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I think this is all about riding style. I think a difference in opinion on who works them harder is of minimal value. I ride monotube shocks hard (bumps) and evertime I take them a part to revalve I check the pressure first, it is always right there as it was when it went in and as good as when I used piggybacks. The monotubes are quicker to change valving and get back on the sled. Also, if you can hold your hand on the shock it's not that hot. Of course the shock will perform differently after you are riding it compard to when you first fired it up and it's 0 degrees. The difference is the amount of fluid, otherwise the valves, piston, fluid, pressure and tube size (C-36) are exactly the same. For the Average Rider, they will perform the same. This is also about $$$, you can get a monotube pretty reasonable compared to a piggyback and the performance benefit of both, as a gas shock, is huge compared to hydraulic. The piggyback looks "cool" so people want them. They are way more expensive also, so naturally some people think they are better.
 

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spudster said:
The piggyback looks "cool" so people want them. They are way more expensive also, so naturally some people think they are better.
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I don't think that people buy piggy back shocks because they look cool. But I also have to say that I have a set of Penske shocks (Custom Axis), and they in my opinion they are the best shocks on the market...they don't have a piggy. But they also have a bigger body for it.

I think that they both have your pluses and minus. But it is hard to say that if they don't have a piggy, "they are not as good"...because I think that my Penske shocks will line up with any shocks on the market....ask anyone who has them.

Just my thoughts, not starting fights,
Ryan
 

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I have a couple of sets of both.... and yet, I run the mono tubes for the lighter weight.. I have never seen the advantage of the piggy backs for my riding style and I have run them both. But must confess, I seldom pound trails anymore.. but even when I did.. there was really no difference in performance.. just my two cents..

Just curious if anyone has run both shocks.. heck a better test would be to run oe of each on the same sled and thermocouple both of them to see how much cooler the piggy back runs..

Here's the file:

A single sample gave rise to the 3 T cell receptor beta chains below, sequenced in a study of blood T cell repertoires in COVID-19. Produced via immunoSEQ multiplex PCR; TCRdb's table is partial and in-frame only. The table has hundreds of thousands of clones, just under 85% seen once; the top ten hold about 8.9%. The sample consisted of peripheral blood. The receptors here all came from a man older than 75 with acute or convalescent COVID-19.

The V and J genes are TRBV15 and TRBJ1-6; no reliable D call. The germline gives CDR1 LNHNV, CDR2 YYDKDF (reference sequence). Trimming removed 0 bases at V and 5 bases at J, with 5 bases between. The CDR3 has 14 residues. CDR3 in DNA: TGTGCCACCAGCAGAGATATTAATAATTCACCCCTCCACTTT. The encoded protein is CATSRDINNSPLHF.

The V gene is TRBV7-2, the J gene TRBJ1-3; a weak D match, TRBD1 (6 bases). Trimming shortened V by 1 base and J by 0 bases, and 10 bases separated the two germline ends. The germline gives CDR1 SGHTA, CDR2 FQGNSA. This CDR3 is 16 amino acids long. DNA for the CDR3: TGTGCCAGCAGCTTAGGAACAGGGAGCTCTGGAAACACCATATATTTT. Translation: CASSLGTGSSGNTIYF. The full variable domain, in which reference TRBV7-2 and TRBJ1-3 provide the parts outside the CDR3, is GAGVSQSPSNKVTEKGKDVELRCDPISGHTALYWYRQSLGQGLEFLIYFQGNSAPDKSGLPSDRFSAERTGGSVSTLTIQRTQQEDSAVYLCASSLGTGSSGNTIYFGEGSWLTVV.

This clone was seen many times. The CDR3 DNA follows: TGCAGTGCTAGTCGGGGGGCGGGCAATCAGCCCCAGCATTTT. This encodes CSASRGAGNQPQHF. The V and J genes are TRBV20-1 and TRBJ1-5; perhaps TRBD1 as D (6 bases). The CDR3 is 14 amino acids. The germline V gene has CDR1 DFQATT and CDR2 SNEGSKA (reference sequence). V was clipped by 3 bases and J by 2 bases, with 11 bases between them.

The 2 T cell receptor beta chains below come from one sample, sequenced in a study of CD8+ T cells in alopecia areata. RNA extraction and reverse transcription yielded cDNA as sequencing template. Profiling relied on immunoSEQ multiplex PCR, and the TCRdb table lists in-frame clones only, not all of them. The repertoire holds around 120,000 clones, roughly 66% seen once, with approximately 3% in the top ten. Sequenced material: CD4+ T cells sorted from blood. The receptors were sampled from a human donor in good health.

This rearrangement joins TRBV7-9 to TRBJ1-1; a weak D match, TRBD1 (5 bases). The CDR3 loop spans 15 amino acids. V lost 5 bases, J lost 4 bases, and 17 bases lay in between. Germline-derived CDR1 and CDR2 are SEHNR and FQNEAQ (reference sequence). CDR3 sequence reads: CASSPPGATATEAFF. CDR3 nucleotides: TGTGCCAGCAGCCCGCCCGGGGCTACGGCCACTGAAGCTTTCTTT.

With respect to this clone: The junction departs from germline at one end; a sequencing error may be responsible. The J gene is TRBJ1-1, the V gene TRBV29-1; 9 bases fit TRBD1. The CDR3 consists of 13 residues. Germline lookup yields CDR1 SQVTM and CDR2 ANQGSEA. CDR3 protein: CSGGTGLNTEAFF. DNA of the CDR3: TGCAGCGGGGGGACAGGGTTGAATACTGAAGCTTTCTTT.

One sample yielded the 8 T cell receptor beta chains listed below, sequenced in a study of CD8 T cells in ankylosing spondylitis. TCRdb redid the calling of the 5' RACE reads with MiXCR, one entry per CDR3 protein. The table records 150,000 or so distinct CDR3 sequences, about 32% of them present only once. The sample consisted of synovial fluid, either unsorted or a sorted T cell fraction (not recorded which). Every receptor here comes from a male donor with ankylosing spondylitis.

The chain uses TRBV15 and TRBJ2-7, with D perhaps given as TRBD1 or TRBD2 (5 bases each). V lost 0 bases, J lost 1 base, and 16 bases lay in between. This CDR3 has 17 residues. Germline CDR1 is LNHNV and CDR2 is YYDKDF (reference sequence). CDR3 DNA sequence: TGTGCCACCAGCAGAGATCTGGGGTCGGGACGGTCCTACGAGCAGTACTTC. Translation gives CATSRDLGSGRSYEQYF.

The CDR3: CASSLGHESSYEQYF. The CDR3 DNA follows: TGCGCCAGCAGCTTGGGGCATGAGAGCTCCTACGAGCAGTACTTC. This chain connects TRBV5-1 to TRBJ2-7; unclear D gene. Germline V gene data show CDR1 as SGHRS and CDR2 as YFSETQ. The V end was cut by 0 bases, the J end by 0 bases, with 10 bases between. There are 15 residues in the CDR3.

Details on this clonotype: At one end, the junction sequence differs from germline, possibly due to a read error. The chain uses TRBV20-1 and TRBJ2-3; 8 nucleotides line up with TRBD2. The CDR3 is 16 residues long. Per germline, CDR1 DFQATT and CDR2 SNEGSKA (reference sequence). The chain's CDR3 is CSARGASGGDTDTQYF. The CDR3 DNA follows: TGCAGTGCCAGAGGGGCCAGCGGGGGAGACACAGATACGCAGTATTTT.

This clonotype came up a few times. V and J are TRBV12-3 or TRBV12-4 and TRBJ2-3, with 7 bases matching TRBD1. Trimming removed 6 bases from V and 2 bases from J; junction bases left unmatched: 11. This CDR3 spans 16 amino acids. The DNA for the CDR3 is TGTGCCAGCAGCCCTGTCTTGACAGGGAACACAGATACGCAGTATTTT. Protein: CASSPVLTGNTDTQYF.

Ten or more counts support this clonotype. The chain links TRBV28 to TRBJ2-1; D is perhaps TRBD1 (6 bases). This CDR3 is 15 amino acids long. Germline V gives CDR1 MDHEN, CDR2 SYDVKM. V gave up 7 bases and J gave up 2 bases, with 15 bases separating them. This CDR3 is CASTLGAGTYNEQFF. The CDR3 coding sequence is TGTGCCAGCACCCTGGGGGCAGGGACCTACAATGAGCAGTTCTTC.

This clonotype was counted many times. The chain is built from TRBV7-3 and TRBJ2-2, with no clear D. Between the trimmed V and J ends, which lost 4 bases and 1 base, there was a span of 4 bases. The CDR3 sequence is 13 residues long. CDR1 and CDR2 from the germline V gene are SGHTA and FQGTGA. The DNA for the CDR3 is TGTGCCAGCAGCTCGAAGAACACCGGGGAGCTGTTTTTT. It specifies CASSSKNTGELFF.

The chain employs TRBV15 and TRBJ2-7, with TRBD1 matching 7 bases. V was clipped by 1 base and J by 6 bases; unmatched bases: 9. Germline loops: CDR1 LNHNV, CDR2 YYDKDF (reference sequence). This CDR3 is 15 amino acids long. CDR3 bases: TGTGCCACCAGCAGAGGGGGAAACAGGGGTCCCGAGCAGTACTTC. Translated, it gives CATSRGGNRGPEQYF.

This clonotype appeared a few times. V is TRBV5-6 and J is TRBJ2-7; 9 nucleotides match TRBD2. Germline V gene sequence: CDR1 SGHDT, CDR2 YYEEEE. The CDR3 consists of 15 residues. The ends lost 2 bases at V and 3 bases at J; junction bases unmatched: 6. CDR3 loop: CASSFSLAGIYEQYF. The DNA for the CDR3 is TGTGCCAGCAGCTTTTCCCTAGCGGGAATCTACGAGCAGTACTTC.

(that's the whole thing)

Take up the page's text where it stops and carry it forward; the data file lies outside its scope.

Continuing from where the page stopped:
I suspect that the guys that rebuild a lot of shocks.. could tell you the difference in the oil.. on the mono tubes on average versus the oil from piggy backs in general.. but the problem is the difference in time.. and the number of cycles put on them.. makes it tough to generalize...
 

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I actually PREFER th monotube shocks over the piggys..........

In real world tests (sno-cross, cross country, hill cross, trail riding) me and the guys i have test for me notice NO DIFFERENCE in ride quality between the two, even after 200 miles or more.........(when valved the same)

Upon tear down, to inspect the shocks, I often find the piggys to LEAK oil past the IFP........this NEVER happens on the monotube shocks......

You see, the piggy back resivoir is a CAST ALUMINUM peice.......then they bore a hole in in.......often times there are POROUS spots in the bore (holes) when the IFP oring passes by these spots, oil and nitrogen can change places, and it can tear your IFP too.....

Some piggy's have no porous spots in them, they are GOOD shocks......others have several.......i polish them as much as I can, but you can only do so much.......

Monotube shocks are made from an extrusion i beleive.......there are never porous spots..........these shocks last FOREVER! and in my humble opinion, are some of the best shocks made PERIOD....for overall quality of longevity.......you can take a ten year old monotube, and it still has nearly 300 PSI, and RARELY has oil leaked into the nitrogen

As far a fading goes.........i have never been able to fade a properly built HPG shock.......(excluding "VR" garbage)

If a guy is fading a monotube HPG on a sled, it means one of 3 things,

a) he is using "edit for bad language" poor oil
he didn't get all the air out of it when he put it together (HPG's are time consuming and hard to bleed)
c) the shock is valved incorrectly, and he is COOKING the oil....

By the way, I have a pair of piggys for sale........I like keeping the monotubes for myself! (i have a couple of them too, but are not for sale)
 

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Interesting information!

Tweener adds an interesting debate?
 

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IMGP0940__Small_.JPG IMGP0941__Small_.JPG I agree with Tweener. Another point to make is the reason behind a piggyback is to keep the oil and the nitrogen away from the shock itself to better the cooling. Also from the unfortunate event that the nitrogen "does happen" to get pushed past the piston and the oil comes to the gas side of the shock and hydraulicly locks the IFP higher in the body, the shock shaft cannot bottom in the IFP and break it like is possible on a monotube, that has been driven "extremely" hard.
If you still need to argue this point, I have posted a pic of a broken IFP from a rear monotube that I rebuilt just this past week from jumping HWY#11 near North Bay.
 

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Oh yeah, and one more thing. The oil that comes in stock HPG's is total garbage, and wears out in about 200 miles. Really, all you need to do to your trail shocks is change to a better or a different weight of shock oil.